Saturn was the Roman god of agriculture. He was called Cronus by the Greeks. He is the son of Uranus and the father of Jupiter. Saturn overthrew his father to become king of the gods, but was then overthrown himself by his son Jupiter.
How much would you weigh on Saturn?
Because Saturn is bigger than the Earth, you would weigh more on Saturn than you do here. If you weigh 70 (32 kg) pounds on Earth, you would weigh 74.5 pounds (34 kg) on Saturn. Probably not as much as you thought, right? Keep reading to find out why.
In many ways, Saturn is similar to Jupiter, but it is much smaller. It is the second largest planet in our Solar System and it is a gas giant like Jupiter. Under the clouds of methane, hydrogen and helium, the sky gradually turns into liquid until it becomes a giant ocean of liquid chemicals.
Saturn is the least dense planet in our Solar System. It is made up of mostly hydrogen and helium, which are the two lightest elements in the universe and thus make Saturn the lightest planet that we know of. This is why you wouldn’t weigh as much on Saturn as you think you would because of its size. And because Saturn is so light, it does not have as much gravity. Interestingly, it is believed Saturn would actually be able to float in water because the hydrogen and helium that make up the planet are so lightweight.
Because Saturn is such a lightweight planet and it spins so fast, Saturn is not perfectly round like most of the other planets. Like Jupiter, Saturn is wider in the middle and more narrow near its top and bottom.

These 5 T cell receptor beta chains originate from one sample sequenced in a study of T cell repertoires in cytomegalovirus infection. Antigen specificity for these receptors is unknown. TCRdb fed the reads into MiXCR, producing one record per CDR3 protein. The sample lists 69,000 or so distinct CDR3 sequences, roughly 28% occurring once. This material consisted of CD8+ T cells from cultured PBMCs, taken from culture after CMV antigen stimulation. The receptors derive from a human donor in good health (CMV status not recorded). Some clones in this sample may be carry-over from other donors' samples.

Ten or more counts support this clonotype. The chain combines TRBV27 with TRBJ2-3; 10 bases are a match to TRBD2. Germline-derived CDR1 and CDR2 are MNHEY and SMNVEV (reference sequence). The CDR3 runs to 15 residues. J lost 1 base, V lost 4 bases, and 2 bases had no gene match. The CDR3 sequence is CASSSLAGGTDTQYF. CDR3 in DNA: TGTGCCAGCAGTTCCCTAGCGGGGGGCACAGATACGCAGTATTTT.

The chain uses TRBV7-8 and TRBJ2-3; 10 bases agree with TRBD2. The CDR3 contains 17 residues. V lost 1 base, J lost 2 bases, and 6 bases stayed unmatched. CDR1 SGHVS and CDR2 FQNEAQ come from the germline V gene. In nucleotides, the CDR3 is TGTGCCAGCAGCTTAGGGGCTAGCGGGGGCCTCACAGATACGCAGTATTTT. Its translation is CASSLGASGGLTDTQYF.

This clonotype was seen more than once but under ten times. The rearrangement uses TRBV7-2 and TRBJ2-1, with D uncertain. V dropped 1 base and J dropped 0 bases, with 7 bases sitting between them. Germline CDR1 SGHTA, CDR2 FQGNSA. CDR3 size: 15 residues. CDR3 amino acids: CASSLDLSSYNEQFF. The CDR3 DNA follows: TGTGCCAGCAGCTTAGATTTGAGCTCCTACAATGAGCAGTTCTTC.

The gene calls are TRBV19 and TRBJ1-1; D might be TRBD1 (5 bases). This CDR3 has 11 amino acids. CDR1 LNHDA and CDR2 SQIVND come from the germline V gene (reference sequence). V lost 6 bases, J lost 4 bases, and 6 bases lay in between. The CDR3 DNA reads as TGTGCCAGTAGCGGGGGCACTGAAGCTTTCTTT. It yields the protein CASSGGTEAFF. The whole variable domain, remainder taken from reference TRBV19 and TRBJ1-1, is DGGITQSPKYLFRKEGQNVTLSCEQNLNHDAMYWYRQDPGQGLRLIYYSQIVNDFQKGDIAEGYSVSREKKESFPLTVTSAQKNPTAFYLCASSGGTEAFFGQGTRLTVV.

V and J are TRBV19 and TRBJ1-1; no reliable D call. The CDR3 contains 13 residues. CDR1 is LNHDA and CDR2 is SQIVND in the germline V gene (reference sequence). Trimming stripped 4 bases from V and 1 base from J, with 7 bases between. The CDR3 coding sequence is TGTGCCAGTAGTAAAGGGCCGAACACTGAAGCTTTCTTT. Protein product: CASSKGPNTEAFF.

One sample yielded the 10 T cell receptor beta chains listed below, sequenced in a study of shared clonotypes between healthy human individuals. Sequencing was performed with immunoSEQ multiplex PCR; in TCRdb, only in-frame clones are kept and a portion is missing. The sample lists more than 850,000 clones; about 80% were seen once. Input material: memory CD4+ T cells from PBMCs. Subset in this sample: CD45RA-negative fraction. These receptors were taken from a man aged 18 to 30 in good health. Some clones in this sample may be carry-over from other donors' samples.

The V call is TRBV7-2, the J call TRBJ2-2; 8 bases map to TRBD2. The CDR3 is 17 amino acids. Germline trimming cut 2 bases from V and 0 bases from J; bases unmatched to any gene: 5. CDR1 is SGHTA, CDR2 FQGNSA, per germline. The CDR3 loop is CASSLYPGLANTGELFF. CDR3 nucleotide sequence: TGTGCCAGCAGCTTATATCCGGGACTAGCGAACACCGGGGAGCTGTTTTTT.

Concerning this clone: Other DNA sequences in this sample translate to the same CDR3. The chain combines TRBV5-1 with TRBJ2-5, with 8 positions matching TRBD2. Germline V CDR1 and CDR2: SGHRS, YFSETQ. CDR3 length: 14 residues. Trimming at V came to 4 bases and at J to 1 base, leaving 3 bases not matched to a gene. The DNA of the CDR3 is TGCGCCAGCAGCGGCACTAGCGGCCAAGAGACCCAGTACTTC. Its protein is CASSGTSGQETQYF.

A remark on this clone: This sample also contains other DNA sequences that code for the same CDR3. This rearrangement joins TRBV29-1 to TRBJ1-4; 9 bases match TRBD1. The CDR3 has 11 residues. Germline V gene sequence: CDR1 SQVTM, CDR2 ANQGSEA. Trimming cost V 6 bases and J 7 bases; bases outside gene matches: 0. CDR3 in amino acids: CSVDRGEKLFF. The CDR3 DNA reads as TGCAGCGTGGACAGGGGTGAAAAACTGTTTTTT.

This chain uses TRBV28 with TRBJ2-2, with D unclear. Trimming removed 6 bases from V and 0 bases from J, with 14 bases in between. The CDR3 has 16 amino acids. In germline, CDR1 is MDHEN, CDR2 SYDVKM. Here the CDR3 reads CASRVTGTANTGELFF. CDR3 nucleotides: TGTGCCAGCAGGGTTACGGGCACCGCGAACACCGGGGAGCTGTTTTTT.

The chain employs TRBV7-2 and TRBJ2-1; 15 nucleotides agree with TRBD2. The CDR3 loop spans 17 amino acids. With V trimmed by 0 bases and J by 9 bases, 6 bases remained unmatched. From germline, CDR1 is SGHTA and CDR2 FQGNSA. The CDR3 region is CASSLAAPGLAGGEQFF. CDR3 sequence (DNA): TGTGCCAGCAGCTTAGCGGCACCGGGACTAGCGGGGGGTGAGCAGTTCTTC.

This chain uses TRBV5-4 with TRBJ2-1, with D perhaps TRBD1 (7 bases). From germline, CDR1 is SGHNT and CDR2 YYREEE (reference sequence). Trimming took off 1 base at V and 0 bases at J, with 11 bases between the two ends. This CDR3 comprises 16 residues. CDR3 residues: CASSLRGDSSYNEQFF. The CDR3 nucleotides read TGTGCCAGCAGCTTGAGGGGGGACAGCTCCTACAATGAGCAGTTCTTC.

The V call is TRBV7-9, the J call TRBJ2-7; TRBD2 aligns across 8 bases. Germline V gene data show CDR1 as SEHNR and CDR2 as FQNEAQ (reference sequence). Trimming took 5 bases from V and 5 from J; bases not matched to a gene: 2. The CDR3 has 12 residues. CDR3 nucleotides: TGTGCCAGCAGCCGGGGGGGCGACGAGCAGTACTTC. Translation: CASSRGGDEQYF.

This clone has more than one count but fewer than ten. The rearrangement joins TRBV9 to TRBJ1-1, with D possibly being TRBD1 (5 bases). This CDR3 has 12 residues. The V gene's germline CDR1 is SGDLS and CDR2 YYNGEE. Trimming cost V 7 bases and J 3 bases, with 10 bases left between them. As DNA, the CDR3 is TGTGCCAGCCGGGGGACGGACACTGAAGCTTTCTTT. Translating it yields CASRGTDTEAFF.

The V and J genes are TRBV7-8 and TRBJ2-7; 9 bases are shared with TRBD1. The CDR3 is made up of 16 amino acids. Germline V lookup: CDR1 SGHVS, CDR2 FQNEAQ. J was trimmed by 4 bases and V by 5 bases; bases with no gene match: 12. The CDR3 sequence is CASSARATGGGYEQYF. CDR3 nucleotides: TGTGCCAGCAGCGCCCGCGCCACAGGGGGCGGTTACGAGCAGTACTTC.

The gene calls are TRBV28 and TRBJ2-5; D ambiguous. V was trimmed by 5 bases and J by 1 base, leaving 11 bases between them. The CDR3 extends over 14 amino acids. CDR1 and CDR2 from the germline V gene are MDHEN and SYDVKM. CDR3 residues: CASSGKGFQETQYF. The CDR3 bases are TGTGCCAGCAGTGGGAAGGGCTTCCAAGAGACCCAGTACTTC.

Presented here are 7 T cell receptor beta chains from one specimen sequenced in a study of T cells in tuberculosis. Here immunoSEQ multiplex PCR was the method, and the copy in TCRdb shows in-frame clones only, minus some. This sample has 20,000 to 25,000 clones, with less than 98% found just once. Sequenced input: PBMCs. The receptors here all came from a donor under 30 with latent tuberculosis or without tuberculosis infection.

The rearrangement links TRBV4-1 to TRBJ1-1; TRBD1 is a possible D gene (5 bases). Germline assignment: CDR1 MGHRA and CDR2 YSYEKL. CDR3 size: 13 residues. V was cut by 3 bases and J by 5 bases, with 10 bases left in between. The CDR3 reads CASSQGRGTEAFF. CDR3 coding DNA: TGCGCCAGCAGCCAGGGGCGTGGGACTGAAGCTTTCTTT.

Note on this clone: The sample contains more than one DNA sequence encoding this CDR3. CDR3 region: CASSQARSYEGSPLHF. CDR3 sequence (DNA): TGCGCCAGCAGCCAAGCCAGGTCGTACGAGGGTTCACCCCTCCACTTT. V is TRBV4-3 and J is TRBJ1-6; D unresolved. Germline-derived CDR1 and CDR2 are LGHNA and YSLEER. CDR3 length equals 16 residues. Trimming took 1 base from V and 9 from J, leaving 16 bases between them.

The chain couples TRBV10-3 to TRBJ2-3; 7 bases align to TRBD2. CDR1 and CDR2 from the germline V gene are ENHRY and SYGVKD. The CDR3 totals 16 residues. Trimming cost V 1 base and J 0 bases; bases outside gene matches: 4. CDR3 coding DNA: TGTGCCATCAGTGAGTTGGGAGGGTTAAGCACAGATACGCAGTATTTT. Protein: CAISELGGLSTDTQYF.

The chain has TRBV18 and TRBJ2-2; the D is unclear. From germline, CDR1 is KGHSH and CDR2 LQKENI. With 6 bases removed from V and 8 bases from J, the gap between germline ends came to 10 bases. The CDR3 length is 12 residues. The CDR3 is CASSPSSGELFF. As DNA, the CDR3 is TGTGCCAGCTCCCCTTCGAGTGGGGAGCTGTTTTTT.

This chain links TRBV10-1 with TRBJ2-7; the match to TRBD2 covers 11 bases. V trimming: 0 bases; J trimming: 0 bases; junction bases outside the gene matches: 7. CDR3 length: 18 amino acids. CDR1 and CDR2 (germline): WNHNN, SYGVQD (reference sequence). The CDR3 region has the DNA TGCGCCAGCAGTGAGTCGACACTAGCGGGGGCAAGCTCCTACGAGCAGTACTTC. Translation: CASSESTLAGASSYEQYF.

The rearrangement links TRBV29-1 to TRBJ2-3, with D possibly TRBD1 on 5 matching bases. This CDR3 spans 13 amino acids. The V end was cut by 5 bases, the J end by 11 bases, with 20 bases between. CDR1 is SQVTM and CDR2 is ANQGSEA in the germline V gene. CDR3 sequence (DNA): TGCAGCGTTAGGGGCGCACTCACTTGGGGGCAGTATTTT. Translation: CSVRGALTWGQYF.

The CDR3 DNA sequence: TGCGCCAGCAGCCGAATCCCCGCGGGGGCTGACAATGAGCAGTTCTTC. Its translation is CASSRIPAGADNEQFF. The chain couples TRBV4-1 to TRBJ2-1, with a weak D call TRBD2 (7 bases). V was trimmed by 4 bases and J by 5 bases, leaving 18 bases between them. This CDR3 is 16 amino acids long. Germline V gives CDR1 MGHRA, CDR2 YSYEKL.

Saturn is most well-known for its rings. However, it is not the only planet with rings. Jupiter, Uranus and Neptune also have rings. Saturn is a favorite object for many observers. Its beautiful rings are 169,800 miles wide (approx 273,266 km). But the rings are amazingly thin, estimated to be less than a kilometer thick. That’s only a little more than half a mile (0.62 miles to be exact)! The rings are split into categories, Ring A, Ring B, Ring C, Ring D, Ring E, Ring F and Ring G, totaling 7 in all. The rings are not solid but rather are made up of particles of ice, dust and rocks. The rings are held in place around Saturn by the moons that also orbit this large planet. The gravity of these moons also cause the gaps that are seen in between the rings.
Saturn has 53 official moons and 9 provisional (unofficial) moons. The most well-known of Saturn’s moons is probably Titan. It is the second largest moon in the Solar System next to Jupiter’s Ganymede. Titan is larger than the planet Mercury. Some of the other moons are Atlas, Calypso, Dione, Enceladus, Hyperion, Iapetus, Janus, Mimas, Phoebe, and Tethys.
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